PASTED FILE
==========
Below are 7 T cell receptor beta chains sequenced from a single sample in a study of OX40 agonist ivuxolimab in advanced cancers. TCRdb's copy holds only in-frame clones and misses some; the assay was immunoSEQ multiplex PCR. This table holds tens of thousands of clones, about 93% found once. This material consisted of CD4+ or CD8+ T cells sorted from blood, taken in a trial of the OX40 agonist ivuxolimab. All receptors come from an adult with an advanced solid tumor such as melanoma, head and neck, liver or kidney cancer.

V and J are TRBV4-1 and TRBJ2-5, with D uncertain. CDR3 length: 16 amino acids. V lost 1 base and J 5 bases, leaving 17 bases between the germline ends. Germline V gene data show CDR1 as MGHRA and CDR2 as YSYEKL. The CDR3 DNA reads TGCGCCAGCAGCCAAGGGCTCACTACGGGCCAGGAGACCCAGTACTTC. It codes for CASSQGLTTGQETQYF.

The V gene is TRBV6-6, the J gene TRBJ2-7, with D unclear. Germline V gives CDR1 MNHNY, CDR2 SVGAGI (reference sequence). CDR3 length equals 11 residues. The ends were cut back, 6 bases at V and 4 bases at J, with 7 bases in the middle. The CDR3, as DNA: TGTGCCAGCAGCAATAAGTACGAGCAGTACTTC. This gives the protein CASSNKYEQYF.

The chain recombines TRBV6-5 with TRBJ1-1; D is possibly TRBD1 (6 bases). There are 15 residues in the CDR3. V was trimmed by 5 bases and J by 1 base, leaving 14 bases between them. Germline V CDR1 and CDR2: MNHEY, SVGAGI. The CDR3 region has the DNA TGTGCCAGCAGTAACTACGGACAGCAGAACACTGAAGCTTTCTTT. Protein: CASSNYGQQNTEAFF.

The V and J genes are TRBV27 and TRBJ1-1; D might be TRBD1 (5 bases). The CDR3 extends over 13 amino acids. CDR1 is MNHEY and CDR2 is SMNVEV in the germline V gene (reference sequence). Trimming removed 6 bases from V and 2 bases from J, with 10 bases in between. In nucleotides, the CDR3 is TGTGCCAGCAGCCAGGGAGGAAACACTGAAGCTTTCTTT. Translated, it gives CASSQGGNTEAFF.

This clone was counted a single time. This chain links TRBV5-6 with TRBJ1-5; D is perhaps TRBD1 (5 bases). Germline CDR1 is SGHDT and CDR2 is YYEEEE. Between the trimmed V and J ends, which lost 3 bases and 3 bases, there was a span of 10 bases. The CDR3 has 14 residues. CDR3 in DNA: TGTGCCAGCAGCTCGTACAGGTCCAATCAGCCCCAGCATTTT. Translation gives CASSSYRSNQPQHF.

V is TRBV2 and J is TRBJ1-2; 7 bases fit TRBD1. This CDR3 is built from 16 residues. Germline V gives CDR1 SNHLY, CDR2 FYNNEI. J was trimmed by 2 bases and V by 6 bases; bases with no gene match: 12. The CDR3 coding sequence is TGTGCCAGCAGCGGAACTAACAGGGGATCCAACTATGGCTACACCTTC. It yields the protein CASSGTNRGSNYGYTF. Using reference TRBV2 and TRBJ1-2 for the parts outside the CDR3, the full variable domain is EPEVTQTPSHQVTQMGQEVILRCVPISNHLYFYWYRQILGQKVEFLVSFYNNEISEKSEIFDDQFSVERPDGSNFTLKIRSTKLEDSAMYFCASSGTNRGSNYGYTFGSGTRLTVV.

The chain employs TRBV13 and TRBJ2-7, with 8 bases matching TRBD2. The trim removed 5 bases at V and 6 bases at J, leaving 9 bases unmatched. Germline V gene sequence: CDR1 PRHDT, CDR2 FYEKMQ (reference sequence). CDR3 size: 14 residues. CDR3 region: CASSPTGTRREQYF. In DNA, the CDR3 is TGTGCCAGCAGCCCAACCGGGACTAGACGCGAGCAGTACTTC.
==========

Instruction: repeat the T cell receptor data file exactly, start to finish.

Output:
Below are 7 T cell receptor beta chains sequenced from a single sample in a study of OX40 agonist ivuxolimab in advanced cancers. TCRdb's copy holds only in-frame clones and misses some; the assay was immunoSEQ multiplex PCR. This table holds tens of thousands of clones, about 93% found once. This material consisted of CD4+ or CD8+ T cells sorted from blood, taken in a trial of the OX40 agonist ivuxolimab. All receptors come from an adult with an advanced solid tumor such as melanoma, head and neck, liver or kidney cancer.

V and J are TRBV4-1 and TRBJ2-5, with D uncertain. CDR3 length: 16 amino acids. V lost 1 base and J 5 bases, leaving 17 bases between the germline ends. Germline V gene data show CDR1 as MGHRA and CDR2 as YSYEKL. The CDR3 DNA reads TGCGCCAGCAGCCAAGGGCTCACTACGGGCCAGGAGACCCAGTACTTC. It codes for CASSQGLTTGQETQYF.

The V gene is TRBV6-6, the J gene TRBJ2-7, with D unclear. Germline V gives CDR1 MNHNY, CDR2 SVGAGI (reference sequence). CDR3 length equals 11 residues. The ends were cut back, 6 bases at V and 4 bases at J, with 7 bases in the middle. The CDR3, as DNA: TGTGCCAGCAGCAATAAGTACGAGCAGTACTTC. This gives the protein CASSNKYEQYF.

The chain recombines TRBV6-5 with TRBJ1-1; D is possibly TRBD1 (6 bases). There are 15 residues in the CDR3. V was trimmed by 5 bases and J by 1 base, leaving 14 bases between them. Germline V CDR1 and CDR2: MNHEY, SVGAGI. The CDR3 region has the DNA TGTGCCAGCAGTAACTACGGACAGCAGAACACTGAAGCTTTCTTT. Protein: CASSNYGQQNTEAFF.

The V and J genes are TRBV27 and TRBJ1-1; D might be TRBD1 (5 bases). The CDR3 extends over 13 amino acids. CDR1 is MNHEY and CDR2 is SMNVEV in the germline V gene (reference sequence). Trimming removed 6 bases from V and 2 bases from J, with 10 bases in between. In nucleotides, the CDR3 is TGTGCCAGCAGCCAGGGAGGAAACACTGAAGCTTTCTTT. Translated, it gives CASSQGGNTEAFF.

This clone was counted a single time. This chain links TRBV5-6 with TRBJ1-5; D is perhaps TRBD1 (5 bases). Germline CDR1 is SGHDT and CDR2 is YYEEEE. Between the trimmed V and J ends, which lost 3 bases and 3 bases, there was a span of 10 bases. The CDR3 has 14 residues. CDR3 in DNA: TGTGCCAGCAGCTCGTACAGGTCCAATCAGCCCCAGCATTTT. Translation gives CASSSYRSNQPQHF.

V is TRBV2 and J is TRBJ1-2; 7 bases fit TRBD1. This CDR3 is built from 16 residues. Germline V gives CDR1 SNHLY, CDR2 FYNNEI. J was trimmed by 2 bases and V by 6 bases; bases with no gene match: 12. The CDR3 coding sequence is TGTGCCAGCAGCGGAACTAACAGGGGATCCAACTATGGCTACACCTTC. It yields the protein CASSGTNRGSNYGYTF. Using reference TRBV2 and TRBJ1-2 for the parts outside the CDR3, the full variable domain is EPEVTQTPSHQVTQMGQEVILRCVPISNHLYFYWYRQILGQKVEFLVSFYNNEISEKSEIFDDQFSVERPDGSNFTLKIRSTKLEDSAMYFCASSGTNRGSNYGYTFGSGTRLTVV.

The chain employs TRBV13 and TRBJ2-7, with 8 bases matching TRBD2. The trim removed 5 bases at V and 6 bases at J, leaving 9 bases unmatched. Germline V gene sequence: CDR1 PRHDT, CDR2 FYEKMQ (reference sequence). CDR3 size: 14 residues. CDR3 region: CASSPTGTRREQYF. In DNA, the CDR3 is TGTGCCAGCAGCCCAACCGGGACTAGACGCGAGCAGTACTTC.